“Fuel prices have reached a cliff edge, and the Chancellor has acknowledged this with today’s announcement. He has also clearly heeded the overwhelming objections from small businesses that high fuel prices are hampering their own growth ambitions on a number of levels.

“The increase in the Annual Investment Allowance to £250,000 is welcome but a tacit admission that the decision to cut the same allowance to £25,000 this year was a wrong one. Given that UK businesses are currently sitting on £700 billion of cash reserves, it could be argued that the earlier actions of the Chancellor created a disincentive to invest through 2012, at a time when business needs confidence to create growth.

“Nevertheless, we welcome this increase and urge businesses to take advantage of it. There are big savings to be had here for firms who’ve been waiting for the right time to invest and upgrade equipment, and this kind of spending tends to wash right down the supply chain."


The Confederation of British Industry (CBI) has urged the Government now to deliver on announcements about infrastructure.

Andrew Palmer, CBI director Yorkshire & The Humber, said: “The CBI has been crying out for real action on infrastructure, investment and exports.

“£5 billion on near-term infrastructure, half a billion a year tax relief for small firms, and £1.5 billion extra export support should boost investment and create jobs.

“The Government now has everything to prove by delivering. Businesses need to see the Chancellor’s words translated into building sites on the ground.

“It is no surprise that after a difficult year the economic realities dictate that austerity and debt reduction will take longer.

“The Chancellor has stuck to his guns on deficit reduction - avoiding deeper cuts or more borrowing in order to retain international credibility.”



Leah Swain, chief officer of Rural Action Yorkshire, a charity which works with villages and smaller rural communities throughout North, West and South Yorkshire to help improve the quality of life of the people who live and work there, welcomed the decision to cancel the increase in fuel duty.

She said: “The impact of fuel costs in rural areas is disproportionate to urban and anything that can be done to alleviate this will be of benefit across Yorkshire.”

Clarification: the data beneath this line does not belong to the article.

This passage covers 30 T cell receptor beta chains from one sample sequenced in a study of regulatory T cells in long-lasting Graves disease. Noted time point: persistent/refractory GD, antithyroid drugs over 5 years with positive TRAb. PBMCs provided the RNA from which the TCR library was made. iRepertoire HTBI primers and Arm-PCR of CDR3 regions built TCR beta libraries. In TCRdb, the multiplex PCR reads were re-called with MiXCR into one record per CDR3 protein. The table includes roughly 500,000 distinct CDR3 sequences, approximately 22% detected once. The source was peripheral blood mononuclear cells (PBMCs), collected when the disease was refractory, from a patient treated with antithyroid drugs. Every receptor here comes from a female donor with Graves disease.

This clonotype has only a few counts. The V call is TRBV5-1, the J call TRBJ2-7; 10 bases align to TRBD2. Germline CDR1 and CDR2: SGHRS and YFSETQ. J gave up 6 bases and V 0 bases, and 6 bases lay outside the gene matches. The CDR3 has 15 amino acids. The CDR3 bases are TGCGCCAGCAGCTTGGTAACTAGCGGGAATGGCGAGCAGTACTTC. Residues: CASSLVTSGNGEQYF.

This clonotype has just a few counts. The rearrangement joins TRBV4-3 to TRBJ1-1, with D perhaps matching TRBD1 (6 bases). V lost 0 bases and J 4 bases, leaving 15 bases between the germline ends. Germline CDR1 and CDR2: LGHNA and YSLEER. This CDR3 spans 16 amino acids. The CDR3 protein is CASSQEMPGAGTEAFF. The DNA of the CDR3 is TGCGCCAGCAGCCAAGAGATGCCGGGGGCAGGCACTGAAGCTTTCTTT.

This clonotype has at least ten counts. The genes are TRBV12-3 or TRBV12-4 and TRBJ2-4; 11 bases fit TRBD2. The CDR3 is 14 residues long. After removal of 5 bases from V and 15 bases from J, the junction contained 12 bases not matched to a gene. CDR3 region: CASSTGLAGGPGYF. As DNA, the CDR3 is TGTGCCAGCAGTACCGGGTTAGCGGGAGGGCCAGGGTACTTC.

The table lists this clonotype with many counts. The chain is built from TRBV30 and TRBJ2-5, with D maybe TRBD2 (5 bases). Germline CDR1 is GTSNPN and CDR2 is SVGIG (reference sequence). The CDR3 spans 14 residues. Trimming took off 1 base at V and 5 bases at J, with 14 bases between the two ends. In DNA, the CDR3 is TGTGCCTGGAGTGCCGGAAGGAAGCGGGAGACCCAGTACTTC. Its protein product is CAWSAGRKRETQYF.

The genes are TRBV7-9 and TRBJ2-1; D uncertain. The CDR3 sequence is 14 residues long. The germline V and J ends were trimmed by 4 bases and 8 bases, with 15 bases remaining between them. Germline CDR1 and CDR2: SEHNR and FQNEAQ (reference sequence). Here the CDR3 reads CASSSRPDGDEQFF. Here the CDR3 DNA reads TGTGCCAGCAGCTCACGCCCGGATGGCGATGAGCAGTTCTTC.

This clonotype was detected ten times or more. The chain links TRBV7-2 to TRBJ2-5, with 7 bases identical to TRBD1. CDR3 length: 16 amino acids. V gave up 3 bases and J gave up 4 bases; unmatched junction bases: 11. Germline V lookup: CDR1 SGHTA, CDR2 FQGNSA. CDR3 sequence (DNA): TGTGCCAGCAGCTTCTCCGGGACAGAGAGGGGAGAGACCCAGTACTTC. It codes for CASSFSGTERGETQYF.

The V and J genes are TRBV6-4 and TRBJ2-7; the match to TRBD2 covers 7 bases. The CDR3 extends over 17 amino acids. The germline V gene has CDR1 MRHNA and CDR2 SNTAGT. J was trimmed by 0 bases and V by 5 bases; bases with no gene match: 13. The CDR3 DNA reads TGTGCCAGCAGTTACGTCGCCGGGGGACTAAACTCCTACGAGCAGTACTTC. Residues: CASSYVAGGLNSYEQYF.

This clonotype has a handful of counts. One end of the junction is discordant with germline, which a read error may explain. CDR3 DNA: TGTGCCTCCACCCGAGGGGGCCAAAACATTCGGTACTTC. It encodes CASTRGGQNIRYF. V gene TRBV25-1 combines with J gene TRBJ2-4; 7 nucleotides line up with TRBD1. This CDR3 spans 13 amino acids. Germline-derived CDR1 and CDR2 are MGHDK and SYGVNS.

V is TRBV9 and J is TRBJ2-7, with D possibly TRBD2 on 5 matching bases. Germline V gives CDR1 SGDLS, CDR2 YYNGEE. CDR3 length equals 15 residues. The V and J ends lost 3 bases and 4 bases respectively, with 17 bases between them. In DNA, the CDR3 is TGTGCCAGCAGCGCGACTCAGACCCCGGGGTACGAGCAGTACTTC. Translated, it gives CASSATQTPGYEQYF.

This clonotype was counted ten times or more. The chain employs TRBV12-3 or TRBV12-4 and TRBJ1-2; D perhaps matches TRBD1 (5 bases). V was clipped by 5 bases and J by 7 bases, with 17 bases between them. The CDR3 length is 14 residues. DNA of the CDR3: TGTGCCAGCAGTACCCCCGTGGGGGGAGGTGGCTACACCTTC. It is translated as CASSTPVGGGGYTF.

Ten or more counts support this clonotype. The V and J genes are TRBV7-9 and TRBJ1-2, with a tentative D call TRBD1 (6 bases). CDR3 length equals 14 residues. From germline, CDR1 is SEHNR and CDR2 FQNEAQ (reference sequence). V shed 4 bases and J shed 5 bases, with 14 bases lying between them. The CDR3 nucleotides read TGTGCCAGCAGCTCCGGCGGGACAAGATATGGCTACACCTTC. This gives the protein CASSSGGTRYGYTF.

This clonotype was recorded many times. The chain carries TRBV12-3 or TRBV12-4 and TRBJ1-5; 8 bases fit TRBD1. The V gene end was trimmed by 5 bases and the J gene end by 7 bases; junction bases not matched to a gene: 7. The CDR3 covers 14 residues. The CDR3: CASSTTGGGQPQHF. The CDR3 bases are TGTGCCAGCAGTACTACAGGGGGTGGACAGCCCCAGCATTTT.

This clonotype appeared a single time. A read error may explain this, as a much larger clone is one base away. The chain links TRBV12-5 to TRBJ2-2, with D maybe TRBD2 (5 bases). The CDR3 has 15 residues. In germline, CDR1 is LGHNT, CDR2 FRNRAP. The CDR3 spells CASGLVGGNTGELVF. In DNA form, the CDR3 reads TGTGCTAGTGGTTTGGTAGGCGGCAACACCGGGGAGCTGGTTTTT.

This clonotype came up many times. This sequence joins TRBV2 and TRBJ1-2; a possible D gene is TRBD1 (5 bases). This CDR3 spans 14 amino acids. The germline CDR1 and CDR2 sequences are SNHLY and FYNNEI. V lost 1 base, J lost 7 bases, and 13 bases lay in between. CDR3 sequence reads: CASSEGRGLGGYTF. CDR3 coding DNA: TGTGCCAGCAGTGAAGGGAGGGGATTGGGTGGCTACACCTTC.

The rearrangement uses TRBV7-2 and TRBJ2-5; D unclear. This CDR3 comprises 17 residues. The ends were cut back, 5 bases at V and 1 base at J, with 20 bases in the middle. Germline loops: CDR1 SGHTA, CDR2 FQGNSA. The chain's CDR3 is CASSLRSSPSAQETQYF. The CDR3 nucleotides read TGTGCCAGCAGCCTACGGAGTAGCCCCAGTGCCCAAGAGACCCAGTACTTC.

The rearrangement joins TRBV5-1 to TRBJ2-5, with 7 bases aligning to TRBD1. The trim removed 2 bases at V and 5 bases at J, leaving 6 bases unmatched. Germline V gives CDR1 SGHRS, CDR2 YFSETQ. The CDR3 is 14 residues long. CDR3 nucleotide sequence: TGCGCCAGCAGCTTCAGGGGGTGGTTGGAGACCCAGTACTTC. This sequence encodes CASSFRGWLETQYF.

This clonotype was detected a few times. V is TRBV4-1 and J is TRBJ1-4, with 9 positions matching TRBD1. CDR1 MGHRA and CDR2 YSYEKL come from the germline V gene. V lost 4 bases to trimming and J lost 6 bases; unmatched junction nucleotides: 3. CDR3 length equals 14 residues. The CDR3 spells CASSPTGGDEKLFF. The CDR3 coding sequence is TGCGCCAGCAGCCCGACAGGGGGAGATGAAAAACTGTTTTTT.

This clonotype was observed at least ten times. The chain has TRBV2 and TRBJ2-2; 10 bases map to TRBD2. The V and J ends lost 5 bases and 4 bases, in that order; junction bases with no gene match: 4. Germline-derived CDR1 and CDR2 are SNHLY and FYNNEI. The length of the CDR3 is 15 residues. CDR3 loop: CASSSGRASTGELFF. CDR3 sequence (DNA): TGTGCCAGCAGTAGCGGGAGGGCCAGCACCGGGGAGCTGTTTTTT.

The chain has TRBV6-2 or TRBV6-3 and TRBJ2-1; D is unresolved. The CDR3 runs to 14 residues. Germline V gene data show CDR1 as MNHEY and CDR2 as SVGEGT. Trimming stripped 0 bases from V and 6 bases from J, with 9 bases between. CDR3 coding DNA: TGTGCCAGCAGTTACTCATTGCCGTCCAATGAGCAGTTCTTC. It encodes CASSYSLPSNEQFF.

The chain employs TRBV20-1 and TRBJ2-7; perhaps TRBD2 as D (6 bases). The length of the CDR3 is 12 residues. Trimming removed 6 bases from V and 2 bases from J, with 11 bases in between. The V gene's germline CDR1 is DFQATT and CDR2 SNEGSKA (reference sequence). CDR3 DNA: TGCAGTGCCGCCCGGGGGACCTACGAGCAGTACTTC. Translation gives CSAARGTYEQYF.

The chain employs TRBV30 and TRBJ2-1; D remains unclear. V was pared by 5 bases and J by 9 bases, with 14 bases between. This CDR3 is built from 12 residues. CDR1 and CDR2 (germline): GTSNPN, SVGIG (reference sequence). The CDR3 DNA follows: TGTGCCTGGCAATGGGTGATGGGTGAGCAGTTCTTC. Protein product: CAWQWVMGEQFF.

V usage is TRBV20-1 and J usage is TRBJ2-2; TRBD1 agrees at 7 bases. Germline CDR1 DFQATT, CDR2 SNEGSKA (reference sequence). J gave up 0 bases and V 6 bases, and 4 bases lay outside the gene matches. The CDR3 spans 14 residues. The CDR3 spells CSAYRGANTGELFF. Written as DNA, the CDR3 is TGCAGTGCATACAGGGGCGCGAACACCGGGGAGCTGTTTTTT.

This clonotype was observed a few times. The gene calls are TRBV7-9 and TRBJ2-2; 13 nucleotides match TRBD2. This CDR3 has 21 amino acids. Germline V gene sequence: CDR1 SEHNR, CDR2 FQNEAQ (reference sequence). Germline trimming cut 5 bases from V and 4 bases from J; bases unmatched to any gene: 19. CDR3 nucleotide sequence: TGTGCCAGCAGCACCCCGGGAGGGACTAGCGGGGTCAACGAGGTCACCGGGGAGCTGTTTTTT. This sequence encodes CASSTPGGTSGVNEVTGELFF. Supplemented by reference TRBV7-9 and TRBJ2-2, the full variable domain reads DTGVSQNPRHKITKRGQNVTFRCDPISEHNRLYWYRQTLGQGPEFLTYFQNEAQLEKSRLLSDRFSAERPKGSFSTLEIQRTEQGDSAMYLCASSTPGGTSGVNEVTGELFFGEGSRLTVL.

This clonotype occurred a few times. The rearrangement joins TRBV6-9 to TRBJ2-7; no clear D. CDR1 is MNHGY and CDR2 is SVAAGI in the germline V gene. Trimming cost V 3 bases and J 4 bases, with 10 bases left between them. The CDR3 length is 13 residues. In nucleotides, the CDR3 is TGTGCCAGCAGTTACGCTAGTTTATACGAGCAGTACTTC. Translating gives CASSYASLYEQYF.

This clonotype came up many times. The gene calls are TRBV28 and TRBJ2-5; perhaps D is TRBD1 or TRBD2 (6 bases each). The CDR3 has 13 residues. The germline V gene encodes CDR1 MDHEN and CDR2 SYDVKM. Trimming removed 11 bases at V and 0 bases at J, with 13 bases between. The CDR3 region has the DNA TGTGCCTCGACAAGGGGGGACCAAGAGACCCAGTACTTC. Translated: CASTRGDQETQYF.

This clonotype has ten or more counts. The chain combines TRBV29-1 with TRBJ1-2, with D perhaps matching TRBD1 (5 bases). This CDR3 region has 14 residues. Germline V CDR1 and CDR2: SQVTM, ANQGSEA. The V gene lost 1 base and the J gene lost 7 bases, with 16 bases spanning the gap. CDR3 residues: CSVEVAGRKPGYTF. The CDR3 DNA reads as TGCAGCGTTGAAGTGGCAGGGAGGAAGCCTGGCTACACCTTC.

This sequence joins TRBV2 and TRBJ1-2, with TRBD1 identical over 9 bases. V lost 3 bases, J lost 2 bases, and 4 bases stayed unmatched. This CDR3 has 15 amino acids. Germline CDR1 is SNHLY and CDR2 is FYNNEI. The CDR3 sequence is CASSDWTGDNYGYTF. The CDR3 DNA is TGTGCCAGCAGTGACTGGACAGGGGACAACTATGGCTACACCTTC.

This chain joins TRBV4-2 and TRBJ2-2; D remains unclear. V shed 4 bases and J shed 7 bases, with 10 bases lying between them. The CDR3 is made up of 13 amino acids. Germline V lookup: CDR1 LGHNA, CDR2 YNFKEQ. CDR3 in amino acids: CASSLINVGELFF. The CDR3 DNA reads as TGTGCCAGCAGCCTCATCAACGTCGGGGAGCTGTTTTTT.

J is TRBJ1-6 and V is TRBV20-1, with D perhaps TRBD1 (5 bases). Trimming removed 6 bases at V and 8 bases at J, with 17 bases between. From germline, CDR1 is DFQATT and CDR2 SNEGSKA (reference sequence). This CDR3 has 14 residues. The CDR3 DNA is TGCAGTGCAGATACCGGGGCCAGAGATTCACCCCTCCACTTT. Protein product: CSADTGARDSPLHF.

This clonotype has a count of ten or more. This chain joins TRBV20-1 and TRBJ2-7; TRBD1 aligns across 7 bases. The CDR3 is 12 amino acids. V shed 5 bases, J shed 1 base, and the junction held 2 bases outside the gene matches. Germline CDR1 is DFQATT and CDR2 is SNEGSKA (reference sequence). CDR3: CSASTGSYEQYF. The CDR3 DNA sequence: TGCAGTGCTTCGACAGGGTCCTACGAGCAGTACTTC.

Julia Unwin, chief executive of anti-poverty think tank, the Joseph Rowntree Foundation (JRF), said the Government was giving with one hand, but taking away with the other.

She said: “Investment in infrastructure is welcome and increases in the income tax threshold and scrapping fuel duty rises will make life a little cheaper.

“But snipping at the safety net and reducing the value of benefits at the same time will increase poverty and hardship for the most vulnerable. We’re at risk of consigning the poorest to a decade of destitution.

“The government knows the distinction between ‘striver’ and ‘shirker’ is entirely false. People move on and off benefits: in the last two years, one in six economically active people have claimed jobseekers’ allowance (JSA). So reducing welfare hits people who are doing the right thing and working hard.

“We are aware the government needs to save money, but there is no such thing as a soft target in welfare,” she said.



The British Property Federation (BPF) has welcomed the empty rates relief for new buildings.

All newly built commercial property completed between October 1, 2013 and September 30, 2016 will be free from empty property rates for the first 18 months, up to the state aids limit.

Liz Peace, chief executive of the BPF, said: “This is a welcome first step towards mitigating the damage being wrought by empty property rates and we commend the Chancellor for taking heed of the powerful body of evidence that we and other industry groups submitted to MPs and to Treasury over the Summer.

“The Government is rightly desperate to get Britain building again. Introducing a grace period for empty property rates for new development will remove a millstone from around neck of the property industry, and let it get on with what it does best – investing in our towns and cities, regenerating communities and building the offices, factories and shops in which we work.

“However, we urge ministers to look further at how this tax on business failure continues to act as a drag on economic growth.”



What did you think of the Autumn Statement? How will it affect you?

Email or call 01904 567144.
















Anne McIntosh, MP for Thirsk, Malton and Filey, has said in advance of today's Autumn Statement that she would continue to campaign for a fuel duty rebate for parts of her constituency.
"I shall be relaunching with renewed vigour, my campaign for a pilot fuel duty rebate for specific parts of Ryedale and Hambleton, which have the highest fuel prices in the country, particularly for diesel. The fact that it now costs over £70 to refuel a vehicle, with the need for 4x4 vehicles in the extreme conditions of North Yorkshire, emphasises how disadvantaged the private motorist is in rural constituencies like Thirsk, Malton and Filey," she said.


Comments are closed on this article.

Send us your news, pictures and videos

Most read stories

Local Info

Enter your postcode, town or place name

About cookies

We want you to enjoy your visit to our website. That's why we use cookies to enhance your experience. By staying on our website you agree to our use of cookies. Find out more about the cookies we use.

I agree